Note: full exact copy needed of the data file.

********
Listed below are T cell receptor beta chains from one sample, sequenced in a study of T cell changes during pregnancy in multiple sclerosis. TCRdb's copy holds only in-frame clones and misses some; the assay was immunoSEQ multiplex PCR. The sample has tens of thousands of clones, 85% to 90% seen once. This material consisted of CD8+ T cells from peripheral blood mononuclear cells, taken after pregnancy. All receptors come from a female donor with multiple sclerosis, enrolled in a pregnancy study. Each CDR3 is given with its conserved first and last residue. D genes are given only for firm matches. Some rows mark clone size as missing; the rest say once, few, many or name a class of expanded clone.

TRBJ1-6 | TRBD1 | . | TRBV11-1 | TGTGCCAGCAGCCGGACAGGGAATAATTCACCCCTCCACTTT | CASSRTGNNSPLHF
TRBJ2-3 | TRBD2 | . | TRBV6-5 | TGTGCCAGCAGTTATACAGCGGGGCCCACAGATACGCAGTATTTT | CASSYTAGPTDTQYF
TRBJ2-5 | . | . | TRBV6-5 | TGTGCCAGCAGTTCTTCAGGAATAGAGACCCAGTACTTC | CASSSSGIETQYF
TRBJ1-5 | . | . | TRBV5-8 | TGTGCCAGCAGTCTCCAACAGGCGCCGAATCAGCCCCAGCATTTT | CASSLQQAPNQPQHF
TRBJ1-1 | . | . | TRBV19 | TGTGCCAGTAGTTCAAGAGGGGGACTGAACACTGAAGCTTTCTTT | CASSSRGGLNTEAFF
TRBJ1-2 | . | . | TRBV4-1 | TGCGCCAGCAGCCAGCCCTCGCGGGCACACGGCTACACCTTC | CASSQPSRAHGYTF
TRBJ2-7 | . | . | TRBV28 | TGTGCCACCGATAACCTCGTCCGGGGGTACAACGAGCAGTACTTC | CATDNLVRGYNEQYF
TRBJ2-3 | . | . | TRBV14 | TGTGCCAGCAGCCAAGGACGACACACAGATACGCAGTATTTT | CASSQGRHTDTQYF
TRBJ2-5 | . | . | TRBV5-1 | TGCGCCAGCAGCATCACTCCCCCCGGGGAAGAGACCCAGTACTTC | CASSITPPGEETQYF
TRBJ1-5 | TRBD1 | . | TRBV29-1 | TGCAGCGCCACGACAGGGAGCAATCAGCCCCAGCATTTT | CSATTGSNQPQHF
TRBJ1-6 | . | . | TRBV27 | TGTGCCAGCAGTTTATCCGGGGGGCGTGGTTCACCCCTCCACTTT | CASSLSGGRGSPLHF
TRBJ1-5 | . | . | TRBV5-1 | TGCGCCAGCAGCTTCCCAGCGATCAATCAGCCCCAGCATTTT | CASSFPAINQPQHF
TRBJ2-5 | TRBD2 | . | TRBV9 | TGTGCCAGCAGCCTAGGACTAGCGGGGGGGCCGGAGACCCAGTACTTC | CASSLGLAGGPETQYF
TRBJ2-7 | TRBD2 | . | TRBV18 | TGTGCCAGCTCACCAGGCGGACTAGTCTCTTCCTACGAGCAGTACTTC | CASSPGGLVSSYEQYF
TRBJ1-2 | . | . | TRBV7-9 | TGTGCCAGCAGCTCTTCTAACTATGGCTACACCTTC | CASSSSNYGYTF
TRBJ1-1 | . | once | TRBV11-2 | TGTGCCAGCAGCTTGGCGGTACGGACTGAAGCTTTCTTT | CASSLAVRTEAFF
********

Listed below are T cell receptor beta chains from one sample, sequenced in a study of T cell changes during pregnancy in multiple sclerosis. TCRdb's copy holds only in-frame clones and misses some; the assay was immunoSEQ multiplex PCR. The sample has tens of thousands of clones, 85% to 90% seen once. This material consisted of CD8+ T cells from peripheral blood mononuclear cells, taken after pregnancy. All receptors come from a female donor with multiple sclerosis, enrolled in a pregnancy study. Each CDR3 is given with its conserved first and last residue. D genes are given only for firm matches. Some rows mark clone size as missing; the rest say once, few, many or name a class of expanded clone.

TRBJ1-6 | TRBD1 | . | TRBV11-1 | TGTGCCAGCAGCCGGACAGGGAATAATTCACCCCTCCACTTT | CASSRTGNNSPLHF
TRBJ2-3 | TRBD2 | . | TRBV6-5 | TGTGCCAGCAGTTATACAGCGGGGCCCACAGATACGCAGTATTTT | CASSYTAGPTDTQYF
TRBJ2-5 | . | . | TRBV6-5 | TGTGCCAGCAGTTCTTCAGGAATAGAGACCCAGTACTTC | CASSSSGIETQYF
TRBJ1-5 | . | . | TRBV5-8 | TGTGCCAGCAGTCTCCAACAGGCGCCGAATCAGCCCCAGCATTTT | CASSLQQAPNQPQHF
TRBJ1-1 | . | . | TRBV19 | TGTGCCAGTAGTTCAAGAGGGGGACTGAACACTGAAGCTTTCTTT | CASSSRGGLNTEAFF
TRBJ1-2 | . | . | TRBV4-1 | TGCGCCAGCAGCCAGCCCTCGCGGGCACACGGCTACACCTTC | CASSQPSRAHGYTF
TRBJ2-7 | . | . | TRBV28 | TGTGCCACCGATAACCTCGTCCGGGGGTACAACGAGCAGTACTTC | CATDNLVRGYNEQYF
TRBJ2-3 | . | . | TRBV14 | TGTGCCAGCAGCCAAGGACGACACACAGATACGCAGTATTTT | CASSQGRHTDTQYF
TRBJ2-5 | . | . | TRBV5-1 | TGCGCCAGCAGCATCACTCCCCCCGGGGAAGAGACCCAGTACTTC | CASSITPPGEETQYF
TRBJ1-5 | TRBD1 | . | TRBV29-1 | TGCAGCGCCACGACAGGGAGCAATCAGCCCCAGCATTTT | CSATTGSNQPQHF
TRBJ1-6 | . | . | TRBV27 | TGTGCCAGCAGTTTATCCGGGGGGCGTGGTTCACCCCTCCACTTT | CASSLSGGRGSPLHF
TRBJ1-5 | . | . | TRBV5-1 | TGCGCCAGCAGCTTCCCAGCGATCAATCAGCCCCAGCATTTT | CASSFPAINQPQHF
TRBJ2-5 | TRBD2 | . | TRBV9 | TGTGCCAGCAGCCTAGGACTAGCGGGGGGGCCGGAGACCCAGTACTTC | CASSLGLAGGPETQYF
TRBJ2-7 | TRBD2 | . | TRBV18 | TGTGCCAGCTCACCAGGCGGACTAGTCTCTTCCTACGAGCAGTACTTC | CASSPGGLVSSYEQYF
TRBJ1-2 | . | . | TRBV7-9 | TGTGCCAGCAGCTCTTCTAACTATGGCTACACCTTC | CASSSSNYGYTF
TRBJ1-1 | . | once | TRBV11-2 | TGTGCCAGCAGCTTGGCGGTACGGACTGAAGCTTTCTTT | CASSLAVRTEAFF